Newly-elected Progressive Conservative Leader Jason Kenney says he and Wildrose Leader Brian Jean have agreed to set up a “discussion committee” to come up with an agreement by the end of April to unite their parties.
“We intend to give that discussion team a mandate to report back to the two parties by the end of April.” Kenney told reporters in Edmonton. “Both Brian and I expressed confidence that we thought that unity team could get to an agreement within about six weeks.”
The two leaders met for 35 minutes in the Wildrose office at Edmonton’s Federal Building near the legislature.
The makeup of the committee will be announced by Friday. Kenney said Jean agreed that the PC and Wildrose caucuses will cooperate in the legislature.
“Today was a very positive and constructive meeting,” Jean said in a news release. “We reaffirmed our belief in consulting our grassroots members and ensuring they have the final say. The members are in charge.”
But the two men still have a fundamental disagreement over what that new party should look like.
Jean wants the unified party to be formed under the Wildrose legal framework. Kenney wants to dissolve the Wildrose and PC parties to form a brand new party.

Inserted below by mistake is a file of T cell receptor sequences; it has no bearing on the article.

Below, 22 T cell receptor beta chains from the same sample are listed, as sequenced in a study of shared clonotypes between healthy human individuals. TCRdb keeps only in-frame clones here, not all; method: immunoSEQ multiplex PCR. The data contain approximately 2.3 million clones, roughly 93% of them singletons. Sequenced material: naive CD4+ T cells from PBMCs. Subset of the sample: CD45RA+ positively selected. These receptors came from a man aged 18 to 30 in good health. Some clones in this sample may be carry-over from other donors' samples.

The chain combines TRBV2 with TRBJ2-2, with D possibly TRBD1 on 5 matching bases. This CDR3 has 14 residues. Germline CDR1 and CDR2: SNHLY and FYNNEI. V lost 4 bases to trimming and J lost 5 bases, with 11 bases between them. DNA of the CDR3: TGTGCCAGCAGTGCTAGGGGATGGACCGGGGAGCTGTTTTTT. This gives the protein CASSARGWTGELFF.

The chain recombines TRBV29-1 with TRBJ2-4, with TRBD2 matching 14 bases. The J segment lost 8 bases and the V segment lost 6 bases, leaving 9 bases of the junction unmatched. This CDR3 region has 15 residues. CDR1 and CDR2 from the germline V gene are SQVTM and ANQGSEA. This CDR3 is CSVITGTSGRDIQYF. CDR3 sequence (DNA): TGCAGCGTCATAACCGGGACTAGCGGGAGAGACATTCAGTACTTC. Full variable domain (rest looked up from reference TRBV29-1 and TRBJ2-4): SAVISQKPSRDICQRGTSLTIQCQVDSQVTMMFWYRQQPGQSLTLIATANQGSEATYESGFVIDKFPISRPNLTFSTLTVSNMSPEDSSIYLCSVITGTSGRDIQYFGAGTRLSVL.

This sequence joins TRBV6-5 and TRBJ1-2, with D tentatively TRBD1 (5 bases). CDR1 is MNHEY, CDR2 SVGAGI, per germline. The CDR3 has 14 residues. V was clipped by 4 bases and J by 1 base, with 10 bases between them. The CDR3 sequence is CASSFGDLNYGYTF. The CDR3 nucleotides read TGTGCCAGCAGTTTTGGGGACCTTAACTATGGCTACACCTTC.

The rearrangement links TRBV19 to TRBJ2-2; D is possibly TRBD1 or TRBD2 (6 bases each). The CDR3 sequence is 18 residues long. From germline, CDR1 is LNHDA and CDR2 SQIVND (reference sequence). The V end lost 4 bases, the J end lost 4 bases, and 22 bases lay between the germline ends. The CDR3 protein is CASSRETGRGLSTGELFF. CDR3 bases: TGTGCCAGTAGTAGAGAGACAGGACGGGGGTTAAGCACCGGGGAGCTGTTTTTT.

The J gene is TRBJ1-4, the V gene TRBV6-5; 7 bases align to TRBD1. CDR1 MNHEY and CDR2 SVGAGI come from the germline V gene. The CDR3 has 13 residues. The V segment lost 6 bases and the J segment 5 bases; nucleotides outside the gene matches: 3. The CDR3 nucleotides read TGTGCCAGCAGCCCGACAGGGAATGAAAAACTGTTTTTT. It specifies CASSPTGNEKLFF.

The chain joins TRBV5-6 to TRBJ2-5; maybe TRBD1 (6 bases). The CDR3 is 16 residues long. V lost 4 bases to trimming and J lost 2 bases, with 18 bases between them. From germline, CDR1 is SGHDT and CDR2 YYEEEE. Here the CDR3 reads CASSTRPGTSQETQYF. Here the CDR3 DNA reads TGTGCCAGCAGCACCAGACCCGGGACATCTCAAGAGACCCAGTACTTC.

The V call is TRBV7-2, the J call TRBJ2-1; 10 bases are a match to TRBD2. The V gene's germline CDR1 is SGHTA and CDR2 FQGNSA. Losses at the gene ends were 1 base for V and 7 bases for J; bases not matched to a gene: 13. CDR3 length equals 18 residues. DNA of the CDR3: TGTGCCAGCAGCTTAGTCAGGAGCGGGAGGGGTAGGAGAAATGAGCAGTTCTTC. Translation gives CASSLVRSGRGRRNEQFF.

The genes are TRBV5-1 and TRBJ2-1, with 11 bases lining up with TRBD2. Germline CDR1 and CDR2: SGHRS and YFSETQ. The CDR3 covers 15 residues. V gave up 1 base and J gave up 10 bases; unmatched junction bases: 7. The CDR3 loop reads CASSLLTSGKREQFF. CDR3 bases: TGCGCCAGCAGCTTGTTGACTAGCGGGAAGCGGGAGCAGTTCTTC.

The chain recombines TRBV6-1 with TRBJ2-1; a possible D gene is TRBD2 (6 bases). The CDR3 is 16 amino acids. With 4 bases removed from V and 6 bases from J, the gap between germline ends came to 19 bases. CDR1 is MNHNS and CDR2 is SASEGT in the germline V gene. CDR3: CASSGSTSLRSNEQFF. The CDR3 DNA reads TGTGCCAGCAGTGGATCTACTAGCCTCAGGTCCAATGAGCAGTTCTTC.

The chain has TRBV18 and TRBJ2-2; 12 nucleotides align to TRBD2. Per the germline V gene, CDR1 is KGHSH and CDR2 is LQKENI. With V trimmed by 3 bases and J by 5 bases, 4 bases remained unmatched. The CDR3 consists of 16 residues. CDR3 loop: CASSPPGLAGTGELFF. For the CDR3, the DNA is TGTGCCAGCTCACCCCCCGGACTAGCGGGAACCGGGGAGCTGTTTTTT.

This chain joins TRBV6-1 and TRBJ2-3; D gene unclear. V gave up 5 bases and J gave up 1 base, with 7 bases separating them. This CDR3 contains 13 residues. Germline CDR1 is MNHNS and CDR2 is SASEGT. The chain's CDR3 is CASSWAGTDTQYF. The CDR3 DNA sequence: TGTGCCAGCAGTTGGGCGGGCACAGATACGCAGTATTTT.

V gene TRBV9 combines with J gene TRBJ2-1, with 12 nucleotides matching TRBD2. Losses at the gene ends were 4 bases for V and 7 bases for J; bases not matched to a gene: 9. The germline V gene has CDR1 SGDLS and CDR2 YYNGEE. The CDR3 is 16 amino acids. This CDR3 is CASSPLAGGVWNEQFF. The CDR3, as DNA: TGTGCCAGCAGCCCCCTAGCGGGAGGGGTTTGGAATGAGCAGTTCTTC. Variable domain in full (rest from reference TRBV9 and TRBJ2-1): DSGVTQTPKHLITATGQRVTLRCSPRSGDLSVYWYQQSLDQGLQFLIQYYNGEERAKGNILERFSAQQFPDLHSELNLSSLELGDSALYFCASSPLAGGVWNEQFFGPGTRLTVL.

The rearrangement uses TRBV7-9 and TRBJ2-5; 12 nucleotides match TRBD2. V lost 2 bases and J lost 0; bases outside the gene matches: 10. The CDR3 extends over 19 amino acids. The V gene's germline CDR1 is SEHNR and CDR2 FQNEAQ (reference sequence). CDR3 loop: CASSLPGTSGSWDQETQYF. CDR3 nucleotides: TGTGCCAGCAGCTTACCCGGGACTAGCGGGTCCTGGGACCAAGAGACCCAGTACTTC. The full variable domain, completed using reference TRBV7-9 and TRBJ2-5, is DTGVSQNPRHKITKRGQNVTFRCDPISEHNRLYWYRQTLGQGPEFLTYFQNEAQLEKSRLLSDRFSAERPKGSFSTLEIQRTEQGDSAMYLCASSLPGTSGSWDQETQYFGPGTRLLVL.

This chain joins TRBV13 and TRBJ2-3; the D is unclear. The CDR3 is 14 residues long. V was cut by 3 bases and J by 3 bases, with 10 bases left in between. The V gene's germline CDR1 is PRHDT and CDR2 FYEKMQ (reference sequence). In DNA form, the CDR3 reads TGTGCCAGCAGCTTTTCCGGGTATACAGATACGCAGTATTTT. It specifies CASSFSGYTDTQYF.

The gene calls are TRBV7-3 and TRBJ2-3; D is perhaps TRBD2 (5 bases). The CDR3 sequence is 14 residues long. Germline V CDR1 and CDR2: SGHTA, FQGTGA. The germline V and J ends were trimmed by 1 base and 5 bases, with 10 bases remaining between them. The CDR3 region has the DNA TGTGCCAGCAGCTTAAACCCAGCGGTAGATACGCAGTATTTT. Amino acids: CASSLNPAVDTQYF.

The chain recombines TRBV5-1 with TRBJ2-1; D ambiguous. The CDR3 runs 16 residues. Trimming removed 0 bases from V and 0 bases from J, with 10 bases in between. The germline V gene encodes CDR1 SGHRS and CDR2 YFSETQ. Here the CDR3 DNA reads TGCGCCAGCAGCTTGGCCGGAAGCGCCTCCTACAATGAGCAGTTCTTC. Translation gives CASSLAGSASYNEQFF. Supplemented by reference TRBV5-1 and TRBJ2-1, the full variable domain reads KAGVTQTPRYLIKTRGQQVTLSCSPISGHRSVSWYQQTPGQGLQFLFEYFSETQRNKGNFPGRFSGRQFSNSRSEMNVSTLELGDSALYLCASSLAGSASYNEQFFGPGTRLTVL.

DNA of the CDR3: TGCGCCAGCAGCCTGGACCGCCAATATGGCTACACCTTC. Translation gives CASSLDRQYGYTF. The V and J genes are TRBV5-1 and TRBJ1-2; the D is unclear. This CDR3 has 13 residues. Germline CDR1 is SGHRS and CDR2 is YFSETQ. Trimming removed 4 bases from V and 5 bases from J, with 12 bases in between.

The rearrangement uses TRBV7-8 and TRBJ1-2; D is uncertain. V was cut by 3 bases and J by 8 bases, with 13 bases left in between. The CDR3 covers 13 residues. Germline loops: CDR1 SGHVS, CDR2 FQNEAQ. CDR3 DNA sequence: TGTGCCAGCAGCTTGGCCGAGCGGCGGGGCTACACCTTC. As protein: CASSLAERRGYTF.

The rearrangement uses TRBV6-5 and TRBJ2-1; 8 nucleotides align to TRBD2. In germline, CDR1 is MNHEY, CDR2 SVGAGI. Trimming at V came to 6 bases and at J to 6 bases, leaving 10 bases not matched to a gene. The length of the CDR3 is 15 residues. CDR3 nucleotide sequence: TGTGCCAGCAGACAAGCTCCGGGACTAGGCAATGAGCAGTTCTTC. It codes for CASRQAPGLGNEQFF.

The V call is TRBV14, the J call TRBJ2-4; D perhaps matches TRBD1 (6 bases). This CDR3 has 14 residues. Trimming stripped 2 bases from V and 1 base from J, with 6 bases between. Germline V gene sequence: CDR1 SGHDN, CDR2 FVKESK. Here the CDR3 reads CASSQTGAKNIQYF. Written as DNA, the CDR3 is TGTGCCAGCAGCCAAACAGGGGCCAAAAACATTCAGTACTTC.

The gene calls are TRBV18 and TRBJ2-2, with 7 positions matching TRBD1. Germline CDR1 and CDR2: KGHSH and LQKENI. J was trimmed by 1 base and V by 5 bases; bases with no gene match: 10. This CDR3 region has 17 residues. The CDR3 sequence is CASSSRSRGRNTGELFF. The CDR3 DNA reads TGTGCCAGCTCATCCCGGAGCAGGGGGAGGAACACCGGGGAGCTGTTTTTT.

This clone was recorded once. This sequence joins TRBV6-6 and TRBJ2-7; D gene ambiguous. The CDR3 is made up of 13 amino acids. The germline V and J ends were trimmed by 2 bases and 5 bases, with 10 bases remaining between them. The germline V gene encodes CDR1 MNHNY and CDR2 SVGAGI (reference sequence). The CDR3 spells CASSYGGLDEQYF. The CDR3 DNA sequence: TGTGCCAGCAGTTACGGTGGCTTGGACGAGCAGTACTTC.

Prior to the meeting, Kenney said he wanted the talks to have no conditions or rules beyond letting members from both parties approve a merger agreement.
“Well that is a rule in itself, isn’t it?” Jean replied when asked about Kenney’s conditions for talks. “I am walking into this meeting with an open mind and I’m hoping that we’ll have a good constructive meeting and be able to discuss all of those things that are extremely important to our members, our executive and our members.”
Kenney said afterwards that the only precondition the two men agreed on was to have the grassroots of both parties approve an agreement.
“We’re not going to encumber the discussion team with a whole lot of preconditions,” Kenney said.
Jean and Kenney have different timelines for how long the process should take.
Jean says he wants to see a leadership race for a united conservative party before Oct. 15. He said the governing NDP could call a vote as early as next year.
Kenney has laid out a longer timeline with a leadership race occurring after the united party holds a founding convention in November.
An agreement reached by both parties would have to be approved by the grassroots. The Wildrose requires approval by 75 per cent of members.
Kenney and Jean seek helm of new party
Both men have said they will run for the leadership of the new party.
Wildrose MLAs Drew Barnes and Angela PItt say they are open to pursuing an agreement with the PCs.
“The sense and direction I’ve been given is to do whatever we can to pursue a unity agreement for the betterment of Alberta and the conservative movement here in this province,” Pitt said.
Barnes said Wildrose owes it to Albertans to see if some kind of agreement can be reached.
“As long as fiscal conservatism is the main goal here … I would welcome everyone,” he said.
Premier Rachel Notley congratulated Kenney on his new role, but then quickly accused him of wanting “to undo all the progress” her government has made in a variety of areas, including education, pipelines and rules for campaign donations.
“I would suggest that pretty quickly he’ll have to come clean on what his actual plans are,” said Notley.